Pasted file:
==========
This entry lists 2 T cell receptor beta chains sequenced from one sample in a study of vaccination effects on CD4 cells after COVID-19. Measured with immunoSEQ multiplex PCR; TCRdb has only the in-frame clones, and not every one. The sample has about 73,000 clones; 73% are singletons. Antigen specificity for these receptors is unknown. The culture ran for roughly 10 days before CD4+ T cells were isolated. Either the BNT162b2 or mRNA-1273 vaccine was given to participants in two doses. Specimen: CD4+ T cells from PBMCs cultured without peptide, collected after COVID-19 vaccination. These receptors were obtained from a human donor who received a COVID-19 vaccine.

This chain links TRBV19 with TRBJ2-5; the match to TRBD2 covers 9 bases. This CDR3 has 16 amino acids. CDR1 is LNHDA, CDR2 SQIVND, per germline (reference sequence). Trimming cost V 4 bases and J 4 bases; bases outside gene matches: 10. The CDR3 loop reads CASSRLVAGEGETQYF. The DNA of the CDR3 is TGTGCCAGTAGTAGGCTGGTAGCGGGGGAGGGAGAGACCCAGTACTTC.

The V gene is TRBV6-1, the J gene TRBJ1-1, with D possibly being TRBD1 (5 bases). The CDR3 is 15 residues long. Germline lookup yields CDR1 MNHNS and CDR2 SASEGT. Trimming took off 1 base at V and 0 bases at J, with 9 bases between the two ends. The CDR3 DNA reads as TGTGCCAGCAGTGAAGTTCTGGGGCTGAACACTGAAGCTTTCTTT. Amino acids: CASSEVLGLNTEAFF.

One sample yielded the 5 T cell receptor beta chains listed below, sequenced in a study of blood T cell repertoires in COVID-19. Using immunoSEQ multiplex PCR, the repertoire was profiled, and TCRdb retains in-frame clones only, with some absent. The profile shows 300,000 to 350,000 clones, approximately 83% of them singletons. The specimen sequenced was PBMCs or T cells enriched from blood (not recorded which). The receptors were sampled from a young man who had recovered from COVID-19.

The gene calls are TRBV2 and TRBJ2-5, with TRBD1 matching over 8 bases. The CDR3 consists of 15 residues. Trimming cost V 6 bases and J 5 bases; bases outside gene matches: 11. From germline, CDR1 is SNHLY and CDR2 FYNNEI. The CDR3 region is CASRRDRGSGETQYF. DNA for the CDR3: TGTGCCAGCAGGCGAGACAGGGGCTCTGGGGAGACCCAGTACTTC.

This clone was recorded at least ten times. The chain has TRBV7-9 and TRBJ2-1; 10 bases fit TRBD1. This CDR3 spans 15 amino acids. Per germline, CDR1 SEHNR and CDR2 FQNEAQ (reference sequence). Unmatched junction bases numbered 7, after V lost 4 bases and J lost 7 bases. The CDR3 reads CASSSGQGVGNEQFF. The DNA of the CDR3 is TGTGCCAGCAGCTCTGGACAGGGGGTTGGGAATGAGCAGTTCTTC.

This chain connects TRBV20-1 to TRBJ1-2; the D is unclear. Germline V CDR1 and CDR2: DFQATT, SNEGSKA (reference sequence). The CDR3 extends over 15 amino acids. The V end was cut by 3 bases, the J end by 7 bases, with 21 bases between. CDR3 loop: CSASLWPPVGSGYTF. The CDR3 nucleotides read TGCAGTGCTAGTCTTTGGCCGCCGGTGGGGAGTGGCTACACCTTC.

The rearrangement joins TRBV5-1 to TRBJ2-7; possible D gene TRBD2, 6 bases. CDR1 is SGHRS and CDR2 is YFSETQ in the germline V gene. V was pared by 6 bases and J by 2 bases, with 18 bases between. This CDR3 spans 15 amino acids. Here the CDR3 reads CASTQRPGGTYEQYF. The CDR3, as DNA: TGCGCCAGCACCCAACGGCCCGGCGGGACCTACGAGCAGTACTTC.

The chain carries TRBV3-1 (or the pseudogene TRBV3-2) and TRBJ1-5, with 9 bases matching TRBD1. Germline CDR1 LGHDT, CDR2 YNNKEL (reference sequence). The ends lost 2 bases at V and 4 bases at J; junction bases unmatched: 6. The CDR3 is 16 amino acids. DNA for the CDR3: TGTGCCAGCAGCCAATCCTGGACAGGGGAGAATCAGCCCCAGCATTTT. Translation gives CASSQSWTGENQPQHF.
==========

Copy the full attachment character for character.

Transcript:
This entry lists 2 T cell receptor beta chains sequenced from one sample in a study of vaccination effects on CD4 cells after COVID-19. Measured with immunoSEQ multiplex PCR; TCRdb has only the in-frame clones, and not every one. The sample has about 73,000 clones; 73% are singletons. Antigen specificity for these receptors is unknown. The culture ran for roughly 10 days before CD4+ T cells were isolated. Either the BNT162b2 or mRNA-1273 vaccine was given to participants in two doses. Specimen: CD4+ T cells from PBMCs cultured without peptide, collected after COVID-19 vaccination. These receptors were obtained from a human donor who received a COVID-19 vaccine.

This chain links TRBV19 with TRBJ2-5; the match to TRBD2 covers 9 bases. This CDR3 has 16 amino acids. CDR1 is LNHDA, CDR2 SQIVND, per germline (reference sequence). Trimming cost V 4 bases and J 4 bases; bases outside gene matches: 10. The CDR3 loop reads CASSRLVAGEGETQYF. The DNA of the CDR3 is TGTGCCAGTAGTAGGCTGGTAGCGGGGGAGGGAGAGACCCAGTACTTC.

The V gene is TRBV6-1, the J gene TRBJ1-1, with D possibly being TRBD1 (5 bases). The CDR3 is 15 residues long. Germline lookup yields CDR1 MNHNS and CDR2 SASEGT. Trimming took off 1 base at V and 0 bases at J, with 9 bases between the two ends. The CDR3 DNA reads as TGTGCCAGCAGTGAAGTTCTGGGGCTGAACACTGAAGCTTTCTTT. Amino acids: CASSEVLGLNTEAFF.

One sample yielded the 5 T cell receptor beta chains listed below, sequenced in a study of blood T cell repertoires in COVID-19. Using immunoSEQ multiplex PCR, the repertoire was profiled, and TCRdb retains in-frame clones only, with some absent. The profile shows 300,000 to 350,000 clones, approximately 83% of them singletons. The specimen sequenced was PBMCs or T cells enriched from blood (not recorded which). The receptors were sampled from a young man who had recovered from COVID-19.

The gene calls are TRBV2 and TRBJ2-5, with TRBD1 matching over 8 bases. The CDR3 consists of 15 residues. Trimming cost V 6 bases and J 5 bases; bases outside gene matches: 11. From germline, CDR1 is SNHLY and CDR2 FYNNEI. The CDR3 region is CASRRDRGSGETQYF. DNA for the CDR3: TGTGCCAGCAGGCGAGACAGGGGCTCTGGGGAGACCCAGTACTTC.

This clone was recorded at least ten times. The chain has TRBV7-9 and TRBJ2-1; 10 bases fit TRBD1. This CDR3 spans 15 amino acids. Per germline, CDR1 SEHNR and CDR2 FQNEAQ (reference sequence). Unmatched junction bases numbered 7, after V lost 4 bases and J lost 7 bases. The CDR3 reads CASSSGQGVGNEQFF. The DNA of the CDR3 is TGTGCCAGCAGCTCTGGACAGGGGGTTGGGAATGAGCAGTTCTTC.

This chain connects TRBV20-1 to TRBJ1-2; the D is unclear. Germline V CDR1 and CDR2: DFQATT, SNEGSKA (reference sequence). The CDR3 extends over 15 amino acids. The V end was cut by 3 bases, the J end by 7 bases, with 21 bases between. CDR3 loop: CSASLWPPVGSGYTF. The CDR3 nucleotides read TGCAGTGCTAGTCTTTGGCCGCCGGTGGGGAGTGGCTACACCTTC.

The rearrangement joins TRBV5-1 to TRBJ2-7; possible D gene TRBD2, 6 bases. CDR1 is SGHRS and CDR2 is YFSETQ in the germline V gene. V was pared by 6 bases and J by 2 bases, with 18 bases between. This CDR3 spans 15 amino acids. Here the CDR3 reads CASTQRPGGTYEQYF. The CDR3, as DNA: TGCGCCAGCACCCAACGGCCCGGCGGGACCTACGAGCAGTACTTC.

The chain carries TRBV3-1 (or the pseudogene TRBV3-2) and TRBJ1-5, with 9 bases matching TRBD1. Germline CDR1 LGHDT, CDR2 YNNKEL (reference sequence). The ends lost 2 bases at V and 4 bases at J; junction bases unmatched: 6. The CDR3 is 16 amino acids. DNA for the CDR3: TGTGCCAGCAGCCAATCCTGGACAGGGGAGAATCAGCCCCAGCATTTT. Translation gives CASSQSWTGENQPQHF.